In the 2018-19 campaign, Amur could not reach the playoffs, ending the regular season on the bottom of the Eastern Conference standings. Alexander Gulyavtsev is preparing the Tigers in view of the new season, and everything looks like the good old times of Andrei Martemyanov.

Last season

The Tigers started the 2018-19 season under Nikolai Borshchevsky, who however failed to lead Amur at the second straight postseason qualification.


Borshchevsky was fired on January 12, after a loss in the Far East Derby against the team's rivals Admiral Vladivostok. Alexander Gulyavtsev was hired as the new head coach, but he couldn't change everything overnight. The Tigers lost the first five games under Gulyavtsev, but then Amur defeated Salavat Yulaev twice, then Admiral, Kunlun, and Avangard. The team had a strong finish of the regular season, but they couldn't leave the bottom of the standings.


Alexander Gulyavtsev, who started his coaching career in his hometown, Perm, so far has worked in the KHL only for teams who not only fight fiercely to reach the postseason, but also to stay in the league. He sensationally led Severstal to the playoffs two years ago, when Cherepovets was on the bottom of the KHL's organizational rankings. Gulyavtsev is used to work with teams with limited resources as he learned from his experience in the VHL.


Gulyavtsev himself doesn't hide to try to build his team seeking inspiration from Team Finland at the recent IIHF World Championship in Slovakia. He will be assisted by Pavel Torgayev, who worked with him in Cherepovets, and Alexander Yudin, one of the few former Russian hockey's enforcers.


Goalies: Nikita Konvisser (try-out; HC Dvur Kralove nad Labem, Czech 3)

Defensemen: Valery Vasilyev (trade; Metallurg), Ondrej Vitasek (Kunlun), Alexander Igoshev (Metallurg), Dmitry Shulenin (Dinamo Riga)

Forwards: Sergei Zhilov (try-out; Krasnaya Armiya, JHL), Hynek Zohorna (Pelicans, Finland), Maxim Kapiturov (trade; Torpedo U-K, VHL), Vladislav Karpus (try-out; Gheorgheni, Romania), Alexander Pankov (try-out; Toros, VHL), Valentin Razumak (try-out; CSK VVS, VHL), Nikita Sorotkin (try-out; Admiral), Nikita Yazkov (trade; Metallurg).


Goalies: Alexey Murygin

Defensemen: Vitaly Atyushov (Neftekhimik), Dmitry Vorobyov, Marek Hrbas, Jan Kolar (Dynamo Pardubice, Czech Republic), Denis Kuzmin

Forwards: Pavel Dedunov (Avangard), Valentin Pyanov (trade; Avangard).


Amur's offseason could be summarized in three directions: the team tried to improve the goaltending, refreshed the defense, but couldn't keep two crucial offensive players. Losing Alexei Murygin wasn't a disaster for Amur, considering that the team can count on a solid starter in Marek Langhamer and two younger options to back him up in Evgeny Kiselyov and his namesake Alikin. Regarding defensemen, the Tigers lost two leaders in Vitaly Atyushov and Jan Kolar, and other two experienced players, Vladimir Vorobyov and Marek Hrbas also won't line up for Amur next year. However, the team signed another player from the Czech Republic, Ondrej Vitasek, significantly younger than Kolar.


If Amur managed to find substitutes on defense with two young blueliners with substantial KHL experience like Valery Vasilyev and Dmitry Shulenin, they weren't able to retain forwards Valentin Pyanov and Pavel Dedunov. Both players will line up for Avangard next year. To substitute them, the Tigers mostly tried to find a diamond in the raw signing players from the VHL, but also signed the Czech international Hynes Zohorna, brother of Tomas Zohorna. The 28-years-old forward had a breakout season last year in Finland, and at the IIHF World Championship in Slovakia, he looked like a KHL-caliber player.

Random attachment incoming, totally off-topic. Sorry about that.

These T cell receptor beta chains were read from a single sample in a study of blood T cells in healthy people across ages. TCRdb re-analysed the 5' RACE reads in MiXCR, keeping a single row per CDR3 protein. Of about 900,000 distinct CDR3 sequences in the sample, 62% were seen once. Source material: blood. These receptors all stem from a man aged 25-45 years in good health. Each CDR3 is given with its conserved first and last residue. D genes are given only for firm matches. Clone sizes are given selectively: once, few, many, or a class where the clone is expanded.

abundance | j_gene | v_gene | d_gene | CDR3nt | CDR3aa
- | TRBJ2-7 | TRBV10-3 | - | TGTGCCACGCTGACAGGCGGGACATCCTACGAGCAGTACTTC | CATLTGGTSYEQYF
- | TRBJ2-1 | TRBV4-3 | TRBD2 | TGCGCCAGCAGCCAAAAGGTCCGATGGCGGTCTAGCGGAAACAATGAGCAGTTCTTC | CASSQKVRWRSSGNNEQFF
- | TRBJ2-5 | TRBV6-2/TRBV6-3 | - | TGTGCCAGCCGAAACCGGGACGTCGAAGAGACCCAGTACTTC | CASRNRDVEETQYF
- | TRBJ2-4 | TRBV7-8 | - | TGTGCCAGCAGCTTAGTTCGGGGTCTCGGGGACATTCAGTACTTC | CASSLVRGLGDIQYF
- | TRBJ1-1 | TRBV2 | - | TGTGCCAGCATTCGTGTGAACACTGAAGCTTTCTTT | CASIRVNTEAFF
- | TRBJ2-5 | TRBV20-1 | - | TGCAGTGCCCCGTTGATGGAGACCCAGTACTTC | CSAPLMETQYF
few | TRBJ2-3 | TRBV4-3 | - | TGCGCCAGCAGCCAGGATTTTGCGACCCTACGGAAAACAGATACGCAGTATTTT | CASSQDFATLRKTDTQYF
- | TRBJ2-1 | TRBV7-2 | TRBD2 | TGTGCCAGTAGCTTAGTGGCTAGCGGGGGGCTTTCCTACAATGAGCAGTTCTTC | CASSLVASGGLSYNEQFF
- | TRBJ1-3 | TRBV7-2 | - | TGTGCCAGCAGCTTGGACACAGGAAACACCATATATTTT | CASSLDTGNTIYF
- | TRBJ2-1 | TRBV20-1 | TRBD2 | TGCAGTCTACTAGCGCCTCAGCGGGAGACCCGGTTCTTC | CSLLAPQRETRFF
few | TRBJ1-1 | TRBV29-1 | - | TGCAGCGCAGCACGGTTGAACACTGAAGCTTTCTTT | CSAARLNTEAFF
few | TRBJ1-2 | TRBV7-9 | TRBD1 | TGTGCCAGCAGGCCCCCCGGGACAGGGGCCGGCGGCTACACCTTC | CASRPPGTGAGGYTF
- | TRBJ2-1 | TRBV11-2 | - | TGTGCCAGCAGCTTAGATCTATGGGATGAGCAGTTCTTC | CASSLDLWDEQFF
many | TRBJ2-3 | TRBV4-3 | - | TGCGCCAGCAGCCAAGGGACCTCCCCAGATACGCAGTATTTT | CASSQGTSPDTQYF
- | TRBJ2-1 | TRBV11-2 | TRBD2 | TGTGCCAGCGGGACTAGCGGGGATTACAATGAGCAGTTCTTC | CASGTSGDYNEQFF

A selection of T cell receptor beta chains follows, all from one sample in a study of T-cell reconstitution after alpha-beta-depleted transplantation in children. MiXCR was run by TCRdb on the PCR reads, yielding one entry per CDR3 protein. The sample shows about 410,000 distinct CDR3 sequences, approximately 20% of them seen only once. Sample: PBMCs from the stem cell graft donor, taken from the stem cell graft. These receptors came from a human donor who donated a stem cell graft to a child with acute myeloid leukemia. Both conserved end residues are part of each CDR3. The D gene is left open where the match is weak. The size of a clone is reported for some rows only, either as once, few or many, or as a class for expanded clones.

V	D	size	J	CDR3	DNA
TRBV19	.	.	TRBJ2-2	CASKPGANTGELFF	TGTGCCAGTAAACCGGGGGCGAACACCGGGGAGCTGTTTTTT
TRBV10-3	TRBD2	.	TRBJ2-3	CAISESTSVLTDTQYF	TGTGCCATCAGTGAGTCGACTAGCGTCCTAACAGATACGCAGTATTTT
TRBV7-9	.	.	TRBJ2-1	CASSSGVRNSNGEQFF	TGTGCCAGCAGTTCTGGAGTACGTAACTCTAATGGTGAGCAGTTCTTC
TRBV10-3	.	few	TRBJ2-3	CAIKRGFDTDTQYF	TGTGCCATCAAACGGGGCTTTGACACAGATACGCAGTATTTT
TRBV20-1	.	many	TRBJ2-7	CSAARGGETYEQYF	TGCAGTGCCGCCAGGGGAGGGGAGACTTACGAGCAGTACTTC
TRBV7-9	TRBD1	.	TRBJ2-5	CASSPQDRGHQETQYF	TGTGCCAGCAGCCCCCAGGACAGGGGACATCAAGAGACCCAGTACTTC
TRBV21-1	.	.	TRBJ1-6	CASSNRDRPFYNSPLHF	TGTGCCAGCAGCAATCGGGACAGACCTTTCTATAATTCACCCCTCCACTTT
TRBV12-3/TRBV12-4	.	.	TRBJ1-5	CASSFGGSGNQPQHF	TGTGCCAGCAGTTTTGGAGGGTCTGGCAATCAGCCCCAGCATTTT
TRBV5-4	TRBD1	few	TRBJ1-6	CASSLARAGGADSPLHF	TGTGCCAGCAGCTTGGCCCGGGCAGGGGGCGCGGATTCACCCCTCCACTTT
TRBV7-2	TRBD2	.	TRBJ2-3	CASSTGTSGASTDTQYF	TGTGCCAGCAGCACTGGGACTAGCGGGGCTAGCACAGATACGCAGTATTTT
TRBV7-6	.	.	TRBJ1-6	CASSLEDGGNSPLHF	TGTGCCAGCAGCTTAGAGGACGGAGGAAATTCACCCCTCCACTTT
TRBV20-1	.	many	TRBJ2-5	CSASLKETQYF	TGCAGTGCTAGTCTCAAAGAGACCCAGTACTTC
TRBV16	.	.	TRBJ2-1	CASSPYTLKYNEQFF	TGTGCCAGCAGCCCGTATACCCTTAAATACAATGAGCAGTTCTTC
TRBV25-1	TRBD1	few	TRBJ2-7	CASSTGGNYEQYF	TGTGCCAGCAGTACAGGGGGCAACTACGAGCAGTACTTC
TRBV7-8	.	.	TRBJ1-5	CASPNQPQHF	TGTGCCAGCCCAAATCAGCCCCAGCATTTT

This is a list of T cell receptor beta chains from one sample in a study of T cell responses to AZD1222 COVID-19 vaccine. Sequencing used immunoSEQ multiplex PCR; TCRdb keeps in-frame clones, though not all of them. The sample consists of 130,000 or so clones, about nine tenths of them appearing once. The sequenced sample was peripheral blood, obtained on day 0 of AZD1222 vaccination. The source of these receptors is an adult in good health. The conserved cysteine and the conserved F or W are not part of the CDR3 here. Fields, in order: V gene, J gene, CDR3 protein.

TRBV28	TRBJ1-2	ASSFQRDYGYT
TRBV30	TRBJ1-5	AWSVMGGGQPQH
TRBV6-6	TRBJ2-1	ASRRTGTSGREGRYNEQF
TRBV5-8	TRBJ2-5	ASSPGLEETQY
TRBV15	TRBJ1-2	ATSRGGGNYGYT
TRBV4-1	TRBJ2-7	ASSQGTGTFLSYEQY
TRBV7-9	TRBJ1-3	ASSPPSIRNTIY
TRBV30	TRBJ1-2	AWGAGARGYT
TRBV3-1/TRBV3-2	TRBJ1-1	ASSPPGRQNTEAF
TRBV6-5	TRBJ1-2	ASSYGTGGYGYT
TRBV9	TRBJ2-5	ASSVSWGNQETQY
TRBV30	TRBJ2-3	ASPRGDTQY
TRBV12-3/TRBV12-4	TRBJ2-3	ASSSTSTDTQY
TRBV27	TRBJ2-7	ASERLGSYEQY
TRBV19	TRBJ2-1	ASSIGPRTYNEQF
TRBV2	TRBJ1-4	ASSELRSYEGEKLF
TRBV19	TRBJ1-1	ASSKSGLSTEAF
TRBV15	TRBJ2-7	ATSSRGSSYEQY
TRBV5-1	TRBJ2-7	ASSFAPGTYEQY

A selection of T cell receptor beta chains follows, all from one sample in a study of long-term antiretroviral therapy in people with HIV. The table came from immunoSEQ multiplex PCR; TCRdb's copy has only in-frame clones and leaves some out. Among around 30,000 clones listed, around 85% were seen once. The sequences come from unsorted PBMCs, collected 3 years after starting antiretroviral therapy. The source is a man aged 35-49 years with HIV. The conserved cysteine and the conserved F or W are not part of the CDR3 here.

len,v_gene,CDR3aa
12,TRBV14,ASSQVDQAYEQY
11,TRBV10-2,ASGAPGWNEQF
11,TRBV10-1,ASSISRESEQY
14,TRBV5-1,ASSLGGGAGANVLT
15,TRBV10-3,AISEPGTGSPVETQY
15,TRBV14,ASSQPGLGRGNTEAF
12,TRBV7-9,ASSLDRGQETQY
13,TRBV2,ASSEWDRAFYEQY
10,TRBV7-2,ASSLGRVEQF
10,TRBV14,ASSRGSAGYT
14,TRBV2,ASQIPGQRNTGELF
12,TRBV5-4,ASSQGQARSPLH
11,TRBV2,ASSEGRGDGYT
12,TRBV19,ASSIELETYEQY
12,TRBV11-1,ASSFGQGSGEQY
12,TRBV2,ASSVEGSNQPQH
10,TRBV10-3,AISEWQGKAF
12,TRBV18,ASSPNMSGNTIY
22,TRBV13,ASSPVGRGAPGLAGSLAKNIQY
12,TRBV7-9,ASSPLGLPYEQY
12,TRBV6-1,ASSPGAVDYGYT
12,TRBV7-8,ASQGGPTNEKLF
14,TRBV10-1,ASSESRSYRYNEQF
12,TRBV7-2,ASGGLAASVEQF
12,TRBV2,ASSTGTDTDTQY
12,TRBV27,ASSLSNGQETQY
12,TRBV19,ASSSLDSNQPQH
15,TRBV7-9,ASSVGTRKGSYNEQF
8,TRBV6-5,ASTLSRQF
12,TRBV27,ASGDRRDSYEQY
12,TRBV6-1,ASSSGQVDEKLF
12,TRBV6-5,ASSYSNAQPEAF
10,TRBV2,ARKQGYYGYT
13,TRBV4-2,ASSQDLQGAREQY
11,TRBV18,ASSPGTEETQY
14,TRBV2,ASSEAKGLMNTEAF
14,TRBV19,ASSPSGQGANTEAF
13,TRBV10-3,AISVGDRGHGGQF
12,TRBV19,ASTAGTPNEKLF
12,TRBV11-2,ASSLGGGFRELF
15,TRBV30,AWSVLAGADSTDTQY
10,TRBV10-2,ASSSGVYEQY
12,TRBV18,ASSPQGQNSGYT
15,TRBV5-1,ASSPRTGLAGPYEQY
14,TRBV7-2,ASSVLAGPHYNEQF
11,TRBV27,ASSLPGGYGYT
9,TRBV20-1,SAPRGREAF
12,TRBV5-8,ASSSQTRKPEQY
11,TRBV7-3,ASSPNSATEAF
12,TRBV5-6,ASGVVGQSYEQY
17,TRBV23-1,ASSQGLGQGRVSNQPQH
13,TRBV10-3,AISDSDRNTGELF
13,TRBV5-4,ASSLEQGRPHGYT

Leader: Tomas Zohorna

In the first test games, Amur's nominal first line made up of Alexander Gorshkov, Kirill Rasskazov, and Igor Rudenkov was on fire. In particular, Rudenkov posted a double against Admiral. However, this happened without the Zohorna brothers. The former Torpedo forward has all it takes to have a breakout season, but of course, the Czechs will have more room and time on ice. Tomas Zohorna is at his fifth season in the KHL, he knows very well the team and the league, and he is an authority in the locker room. In the end, you won't meet any other player in the Tigers' roster who is regularly playing at the WC and Olympics level.


Prospect. Nikita Alexandrov

Many are awaiting big things from Artur Bultanov, who couldn't find himself a regular spot in the Metallurg's lineup, and from Maxim Kapiturov, one of the top scorers last year in the VHL. However, the first turned 22, and the latter – 23. This means that the almost two-meter tall defenseman Nikita Alexandrov can become the main project player next year for the Tigers. Alexandrov signed in Khabarovsk last year but only played in the JHL. This year, the native of Kurgan, who also played in the Ontario Hockey League, is waiting his first season as a pro. Considering his size and the fact that he is a right-handed defenseman, he should have a good chance.


If the Tigers manage to end the regular season on top of their Far East rivals, it will be considered a good season. This year, Amur won't feature a young, promising defenseman like Artyom Zub, Team Russia-bound players like Alexei Byvaltsev, or top-level foreigners as Juha Metsola. Moreover, they also lost a couple of veteran defensemen.

Today, Amur has a coach who can ask his players what they are capable of doing. They have a creative forward in Igor Rudenkov, but only one player is hardly enough. Interestingly, the Tigers can count on two couples of brothers. Amur's successes in the next season will mostly depend on the Zohorna and Ushenins connection.

Dmitry Yerykalov Dmitry Yerykalov
Alessandro Seren Rosso Alessandro Seren Rosso
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